TAIPEI, Taiwan — New Jersey Institute of Technology President Teik Lim and his wife, Gina Lim, didn’t return from the 2023 New Jersey East Asia Economic Mission trip last Sunday with the rest of the delegates. They stayed behind an extra day to visit with their extended family. Their extended NJIT family.
Incredibly, there are more than 700 NJIT alumni living in Taiwan.
On an economic mission trip that featured seven institutions of higher education that were looking to increase their presence in East Asia, NJIT showed just deep and meaningful these connections can be. The school, which began attracting students from Taiwan a generation ago, is well-established here.
But it’s no longer thriving.
The movement of Taiwanese students to NJIT slowed in the past decade, as the need for a U.S. degree decreased as the economic vitality of the island increased. That view, however, is changing — and Lim wants to ensure that NJIT is ready to be a leading partner again.
“I think there is an understanding again that Taiwanese students need to be more globally focused,” he said. “We’re trying to bring back the glory days of the ’70s, ’80s and ’90s, when droves of Taiwanese students were going to NJIT.
“We want to resurrect that — and we want to be ready to accept them once they start realizing that going abroad to study is a good thing.”
It’s one of the reasons that three of the five Memoranda of Understanding that NJIT signed on the trip were with Taiwan-based schools. The partnerships will lead to increases research partnerships in key fields such as artificial intelligence, semiconductors, materials and manufacturing, environment, sustainability and more. They also will lead to more student exchanges.
And, as Lim points out, NJIT and its students will benefit as much as the students from Taiwan.
Lim offered three key reasons:
- Global connectivity: “In order for us to better educate our own citizens, we have to be globally minded,” he said. “We have to engage globally by bringing the experience that people have gone through abroad to New Jersey. That will help us train our students to be global professionals.”
- Increased resources: “Funding from the state is limited,” he said. “It’s nobody’s fault, it’s just how things are. Raising tuition is not an answer, because 50% of our students are first generation, many of which have limited resources. So, we need to find resources outside of NJIT. and overseas is a good place to start.”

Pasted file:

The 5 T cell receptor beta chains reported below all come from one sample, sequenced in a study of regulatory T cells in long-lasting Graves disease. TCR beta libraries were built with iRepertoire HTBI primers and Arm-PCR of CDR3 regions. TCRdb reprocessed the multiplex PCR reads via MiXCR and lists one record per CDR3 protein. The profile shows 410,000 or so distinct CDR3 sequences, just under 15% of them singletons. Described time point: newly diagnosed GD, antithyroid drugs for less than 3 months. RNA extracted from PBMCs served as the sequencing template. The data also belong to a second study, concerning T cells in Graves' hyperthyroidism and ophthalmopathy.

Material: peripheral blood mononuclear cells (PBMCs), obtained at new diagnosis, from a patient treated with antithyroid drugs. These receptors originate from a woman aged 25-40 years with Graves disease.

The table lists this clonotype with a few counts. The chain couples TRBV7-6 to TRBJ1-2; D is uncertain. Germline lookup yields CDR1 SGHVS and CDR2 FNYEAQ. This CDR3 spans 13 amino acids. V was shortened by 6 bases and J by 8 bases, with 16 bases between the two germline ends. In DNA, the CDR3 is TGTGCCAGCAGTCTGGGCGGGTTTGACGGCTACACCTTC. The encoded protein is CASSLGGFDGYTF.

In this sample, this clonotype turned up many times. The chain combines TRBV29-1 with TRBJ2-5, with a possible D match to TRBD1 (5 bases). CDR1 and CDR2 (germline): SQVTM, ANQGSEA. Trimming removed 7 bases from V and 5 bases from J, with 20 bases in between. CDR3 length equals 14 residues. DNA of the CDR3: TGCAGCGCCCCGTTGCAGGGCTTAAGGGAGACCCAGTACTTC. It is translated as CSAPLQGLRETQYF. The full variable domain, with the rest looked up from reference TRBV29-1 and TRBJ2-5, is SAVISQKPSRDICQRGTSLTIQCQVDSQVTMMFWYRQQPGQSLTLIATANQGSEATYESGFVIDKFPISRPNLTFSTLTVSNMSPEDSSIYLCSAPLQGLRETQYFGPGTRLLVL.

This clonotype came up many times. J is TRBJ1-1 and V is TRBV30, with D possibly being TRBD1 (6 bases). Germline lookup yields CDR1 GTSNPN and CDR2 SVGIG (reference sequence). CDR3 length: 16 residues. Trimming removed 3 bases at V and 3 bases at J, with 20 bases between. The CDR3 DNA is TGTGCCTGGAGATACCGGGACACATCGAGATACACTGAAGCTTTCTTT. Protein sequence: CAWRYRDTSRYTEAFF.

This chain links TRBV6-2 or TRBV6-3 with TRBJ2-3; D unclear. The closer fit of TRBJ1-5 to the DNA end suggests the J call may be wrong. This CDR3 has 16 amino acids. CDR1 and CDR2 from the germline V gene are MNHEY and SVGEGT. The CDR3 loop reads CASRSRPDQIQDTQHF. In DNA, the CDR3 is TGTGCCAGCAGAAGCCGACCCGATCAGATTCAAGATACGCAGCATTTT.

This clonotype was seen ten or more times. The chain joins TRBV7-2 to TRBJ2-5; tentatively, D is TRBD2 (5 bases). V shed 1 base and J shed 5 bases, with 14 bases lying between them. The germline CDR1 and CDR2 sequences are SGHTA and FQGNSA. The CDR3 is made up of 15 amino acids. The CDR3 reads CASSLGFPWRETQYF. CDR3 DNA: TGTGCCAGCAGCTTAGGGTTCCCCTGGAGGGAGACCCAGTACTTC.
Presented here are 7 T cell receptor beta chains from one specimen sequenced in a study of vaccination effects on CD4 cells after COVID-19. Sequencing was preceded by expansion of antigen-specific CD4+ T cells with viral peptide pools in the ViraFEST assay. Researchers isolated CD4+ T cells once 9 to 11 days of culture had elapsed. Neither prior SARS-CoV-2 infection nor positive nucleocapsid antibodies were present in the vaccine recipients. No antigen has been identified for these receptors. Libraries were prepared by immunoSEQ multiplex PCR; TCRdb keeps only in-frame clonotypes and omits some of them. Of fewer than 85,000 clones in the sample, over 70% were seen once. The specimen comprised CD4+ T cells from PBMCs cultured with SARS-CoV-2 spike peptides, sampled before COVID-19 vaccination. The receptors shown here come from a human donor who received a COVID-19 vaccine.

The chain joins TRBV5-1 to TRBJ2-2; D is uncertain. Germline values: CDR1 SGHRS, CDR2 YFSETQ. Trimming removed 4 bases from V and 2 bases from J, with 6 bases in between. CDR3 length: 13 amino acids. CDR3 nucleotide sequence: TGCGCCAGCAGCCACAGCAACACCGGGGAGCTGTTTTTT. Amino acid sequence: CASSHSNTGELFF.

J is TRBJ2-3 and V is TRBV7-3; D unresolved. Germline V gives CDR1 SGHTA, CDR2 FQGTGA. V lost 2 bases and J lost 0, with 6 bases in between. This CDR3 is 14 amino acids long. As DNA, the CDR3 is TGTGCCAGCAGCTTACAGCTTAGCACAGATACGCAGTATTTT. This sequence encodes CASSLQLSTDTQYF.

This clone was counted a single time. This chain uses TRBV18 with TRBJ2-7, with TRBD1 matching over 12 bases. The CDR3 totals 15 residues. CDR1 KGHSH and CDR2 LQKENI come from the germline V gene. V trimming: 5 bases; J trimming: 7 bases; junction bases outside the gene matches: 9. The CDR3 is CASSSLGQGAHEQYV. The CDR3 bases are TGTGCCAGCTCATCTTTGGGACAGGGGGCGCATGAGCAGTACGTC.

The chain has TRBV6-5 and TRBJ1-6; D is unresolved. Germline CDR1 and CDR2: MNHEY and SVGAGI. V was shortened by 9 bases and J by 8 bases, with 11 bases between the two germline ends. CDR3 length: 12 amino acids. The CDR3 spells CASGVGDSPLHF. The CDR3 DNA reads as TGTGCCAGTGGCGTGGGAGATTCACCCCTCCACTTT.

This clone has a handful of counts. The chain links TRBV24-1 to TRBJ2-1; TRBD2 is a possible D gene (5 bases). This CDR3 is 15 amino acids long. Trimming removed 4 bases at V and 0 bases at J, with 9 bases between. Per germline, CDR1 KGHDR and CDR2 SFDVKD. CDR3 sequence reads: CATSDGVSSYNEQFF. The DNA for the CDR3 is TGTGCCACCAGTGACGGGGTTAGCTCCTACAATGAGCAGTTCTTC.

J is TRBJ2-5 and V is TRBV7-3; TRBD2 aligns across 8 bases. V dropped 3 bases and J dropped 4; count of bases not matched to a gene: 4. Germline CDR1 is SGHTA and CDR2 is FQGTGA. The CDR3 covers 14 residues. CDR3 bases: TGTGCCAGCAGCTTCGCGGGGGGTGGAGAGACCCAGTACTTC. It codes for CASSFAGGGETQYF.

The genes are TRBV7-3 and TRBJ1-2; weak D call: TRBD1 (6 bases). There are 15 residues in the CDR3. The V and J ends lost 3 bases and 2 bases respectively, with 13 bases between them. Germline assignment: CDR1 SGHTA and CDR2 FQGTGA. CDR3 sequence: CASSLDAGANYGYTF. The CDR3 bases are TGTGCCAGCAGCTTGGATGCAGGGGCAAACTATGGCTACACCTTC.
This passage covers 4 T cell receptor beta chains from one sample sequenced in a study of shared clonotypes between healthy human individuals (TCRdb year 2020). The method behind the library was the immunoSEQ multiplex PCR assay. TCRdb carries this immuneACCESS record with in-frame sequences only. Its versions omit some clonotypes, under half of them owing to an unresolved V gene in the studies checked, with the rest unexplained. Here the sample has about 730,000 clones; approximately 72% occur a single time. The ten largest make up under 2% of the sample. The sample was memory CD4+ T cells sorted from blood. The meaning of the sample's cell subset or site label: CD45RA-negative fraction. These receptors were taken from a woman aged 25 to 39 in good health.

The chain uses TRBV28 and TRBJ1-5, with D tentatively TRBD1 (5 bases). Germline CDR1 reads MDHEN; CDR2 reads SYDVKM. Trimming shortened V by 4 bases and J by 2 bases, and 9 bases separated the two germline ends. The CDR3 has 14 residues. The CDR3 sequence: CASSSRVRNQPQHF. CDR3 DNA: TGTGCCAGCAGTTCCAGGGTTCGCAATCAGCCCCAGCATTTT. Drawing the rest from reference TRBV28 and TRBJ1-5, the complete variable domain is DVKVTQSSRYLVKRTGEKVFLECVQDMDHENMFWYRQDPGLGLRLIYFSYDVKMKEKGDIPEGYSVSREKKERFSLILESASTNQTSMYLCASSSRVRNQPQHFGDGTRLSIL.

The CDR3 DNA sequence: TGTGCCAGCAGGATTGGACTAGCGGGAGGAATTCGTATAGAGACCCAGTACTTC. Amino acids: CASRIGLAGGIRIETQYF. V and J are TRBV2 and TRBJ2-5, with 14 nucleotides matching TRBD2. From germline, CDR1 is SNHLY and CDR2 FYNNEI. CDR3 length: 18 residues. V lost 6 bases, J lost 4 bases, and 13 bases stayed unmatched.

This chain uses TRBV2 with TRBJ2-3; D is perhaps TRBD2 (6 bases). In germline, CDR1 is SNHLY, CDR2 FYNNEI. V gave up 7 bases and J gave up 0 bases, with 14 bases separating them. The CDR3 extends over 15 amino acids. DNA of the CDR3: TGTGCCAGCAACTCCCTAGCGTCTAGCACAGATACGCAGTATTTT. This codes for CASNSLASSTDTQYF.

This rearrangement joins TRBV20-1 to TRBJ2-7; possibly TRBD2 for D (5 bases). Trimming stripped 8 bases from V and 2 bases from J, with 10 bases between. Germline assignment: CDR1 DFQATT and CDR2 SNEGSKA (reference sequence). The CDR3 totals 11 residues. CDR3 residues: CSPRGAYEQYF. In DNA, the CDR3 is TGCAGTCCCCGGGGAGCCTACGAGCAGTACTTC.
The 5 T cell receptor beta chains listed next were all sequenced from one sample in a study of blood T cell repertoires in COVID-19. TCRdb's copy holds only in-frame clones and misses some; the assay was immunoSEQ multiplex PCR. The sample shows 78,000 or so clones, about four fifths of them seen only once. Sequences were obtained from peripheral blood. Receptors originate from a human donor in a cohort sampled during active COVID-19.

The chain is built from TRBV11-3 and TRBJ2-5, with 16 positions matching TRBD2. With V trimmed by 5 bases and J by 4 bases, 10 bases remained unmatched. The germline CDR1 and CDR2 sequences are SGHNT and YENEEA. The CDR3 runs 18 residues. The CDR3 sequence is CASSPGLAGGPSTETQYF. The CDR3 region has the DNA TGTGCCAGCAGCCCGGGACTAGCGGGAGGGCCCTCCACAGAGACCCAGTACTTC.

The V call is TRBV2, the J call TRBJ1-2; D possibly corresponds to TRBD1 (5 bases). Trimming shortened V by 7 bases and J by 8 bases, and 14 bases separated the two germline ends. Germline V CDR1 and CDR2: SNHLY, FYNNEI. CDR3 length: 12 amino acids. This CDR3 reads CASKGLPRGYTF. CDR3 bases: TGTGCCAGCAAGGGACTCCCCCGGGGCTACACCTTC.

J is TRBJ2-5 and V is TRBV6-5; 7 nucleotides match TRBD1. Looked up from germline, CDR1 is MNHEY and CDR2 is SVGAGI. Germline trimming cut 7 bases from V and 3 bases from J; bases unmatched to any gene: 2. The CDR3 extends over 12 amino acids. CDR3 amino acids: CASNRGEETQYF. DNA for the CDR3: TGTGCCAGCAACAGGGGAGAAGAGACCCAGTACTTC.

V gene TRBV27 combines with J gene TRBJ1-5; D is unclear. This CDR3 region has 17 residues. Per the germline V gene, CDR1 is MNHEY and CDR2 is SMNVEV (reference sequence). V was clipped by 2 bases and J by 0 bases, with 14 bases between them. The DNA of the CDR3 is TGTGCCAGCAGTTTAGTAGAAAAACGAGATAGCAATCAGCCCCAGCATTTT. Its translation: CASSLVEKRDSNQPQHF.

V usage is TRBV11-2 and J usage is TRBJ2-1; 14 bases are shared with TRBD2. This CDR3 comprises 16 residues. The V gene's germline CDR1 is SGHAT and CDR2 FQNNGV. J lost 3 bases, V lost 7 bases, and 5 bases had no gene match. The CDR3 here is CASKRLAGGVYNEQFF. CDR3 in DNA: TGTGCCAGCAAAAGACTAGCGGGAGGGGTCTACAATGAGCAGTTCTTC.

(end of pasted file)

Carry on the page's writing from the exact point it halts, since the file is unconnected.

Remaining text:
- Expanded opportunities: “We need to create increased research opportunities for our faculty and our students,” he said. “We can do research with Rutgers and Princeton, there’s nothing wrong with that. But they are not that much different than NJIT. If we do research with someone in Taiwan, who has a totally different life experience, we feel we have a better chance at finding solutions for some of the most challenging problems that we face in the world.”
The Taiwanese are all in.
The agreement the school signed with National Taiwan University of Science and Technology includes substantial amounts of scholarship money from the minister of education in Taiwan to bring students from NJIT to Taiwan Tech for three different programs, ranging in length from one week to one semester — and ranging in curriculum from a problem-based learning scenario to complete cultural immersion.
The minister of education also has agreed to pay for a Mandarin teacher to work out of NJIT, helping students in New Jersey get a head start on language.
Restarting a connection with Taiwan also will help in another key area: The diversification of the international student population at NJIT. Right now, it is dominated by students from China and India.
Lim not only wants to grow the total number (from approximately 10% now to 15% in the future), he wants to diversity where the students are from. Doing more in Taiwan — where Choose New Jersey is opening an office — may also help the school attract students from Japan, Korea, Singapore, Malaysia and elsewhere along the Asia-Pacific Rim.
This increase, along with the already high percentage of Hispanic and Black students, will accentuate an already incredibly diverse makeup of students, Lim said.
“We’re very diverse now and we’re proud of that,” he said. “We think the world is going to be more homogeneous in the future.
“We think diversity will be prevalent everywhere and it won’t matter if you’re Black or white or green or whatever.”
Few people personify this ethnic ambiguity as much as Lim.
He was born in Malaysia to fourth-generation Chinese parents who moved to Taiwan — and he has a last name that many incorrectly assume is Korean.
“When I first got hired at NJIT, I had a number of Korean media outlets that wanted to interview me,” he said. “I didn’t want to tell them that I’m not Korean.”
That didn’t matter on this trip. In each part of the journey, local media were eager to talk to an East Asian man leading a key STEM university in the U.S.
“It’s a huge difference,” he said. “It’s definitely important.”
And Lim said it certainly will help NJIT grow its presence in East Asia, especially in Taiwan, where the NJIT extended family was eager to welcome him.
“I’ve been coming to Taiwan for more than a decade now,” he said. “And, each time I come here, I think they see a little more as their own. And it’s easier to do business and it’s easier to attract students because I share the same culture and ethnicity.”